Moreover, when the OST and subsequent agreements were signed, there were only a small number of countries that could launch anything at all, Marlon Sorge, executive director of The Aerospace Corporation's Center for Orbital and Reentry Debris Studies (CORDS) told Space.com. Satellites and anything else that reached orbit was likely to be government-owned, or at least launching from the operating company's home nation.
That's no longer the case — a satellite from one country might fly on a rocket built by another country from a launch pad in a third nation. While liability is (in principle) with the country within whose borders the launch took place, who ultimately pays when something goes wrong has not yet been determined.
A 2020 incident points to very real concerns: A spent Chinese rocket stage damaged a house in the Ivory Coast. "The U.S. was very upset over the Long March launches," Boley said. But the situation could easily be reversed.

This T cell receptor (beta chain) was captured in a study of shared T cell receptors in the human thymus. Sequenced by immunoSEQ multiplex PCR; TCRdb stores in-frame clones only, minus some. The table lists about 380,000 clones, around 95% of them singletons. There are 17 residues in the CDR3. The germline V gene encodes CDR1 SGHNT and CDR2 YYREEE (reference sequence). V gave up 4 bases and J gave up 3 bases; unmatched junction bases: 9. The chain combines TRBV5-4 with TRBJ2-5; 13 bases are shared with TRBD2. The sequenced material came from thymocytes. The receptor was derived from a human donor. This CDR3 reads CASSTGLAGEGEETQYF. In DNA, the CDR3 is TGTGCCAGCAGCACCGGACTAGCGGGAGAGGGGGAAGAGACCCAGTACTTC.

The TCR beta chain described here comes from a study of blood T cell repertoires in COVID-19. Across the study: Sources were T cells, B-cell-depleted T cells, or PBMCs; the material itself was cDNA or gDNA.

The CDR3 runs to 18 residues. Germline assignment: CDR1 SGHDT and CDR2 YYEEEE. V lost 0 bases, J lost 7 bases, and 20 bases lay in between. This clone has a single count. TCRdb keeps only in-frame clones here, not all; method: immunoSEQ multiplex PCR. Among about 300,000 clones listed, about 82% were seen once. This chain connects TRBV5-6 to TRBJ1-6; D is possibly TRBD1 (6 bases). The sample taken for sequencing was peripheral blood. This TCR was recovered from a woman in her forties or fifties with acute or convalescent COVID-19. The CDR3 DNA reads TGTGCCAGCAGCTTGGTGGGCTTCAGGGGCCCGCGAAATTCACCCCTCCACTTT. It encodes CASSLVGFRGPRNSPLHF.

The United States currently launches the most payloads into space each year by a massive margin, and debris from some of these has indeed fallen on private citizens' property both in the U.S. and in other countries. Luckily, none of these incidents has caused harm to anyone on the ground.
Still, the risk is there. "How would the U.S react if one of the launches it authorized did kill someone?" Boley wonders. It's possible that if more incidents occur, even without causing injury or wrongful death, the government could suspend launches from a certain operator for a period of time, until an inquiry could be completed.
Accepting liability is one thing, but mitigating risk is another. Even if the launch-authorizing nation does take on liability for its space debris, that doesn't alter the fact that the risk from the launch can sometimes fall on other countries, Boley said, especially because many developing nations happen to be located near inclinations required for many satellites.
Sorge of The Aerospace Corporation disagreed with that assessment, noting that inclinations of communications satellites, for example, are more highly inclined to provide coverage for users. SpaceX's Starlink internet constellation, which is meant to total nearly 12,000 satellites, will orbit primarily at inclinations between 42 and 53 degrees.
What can be done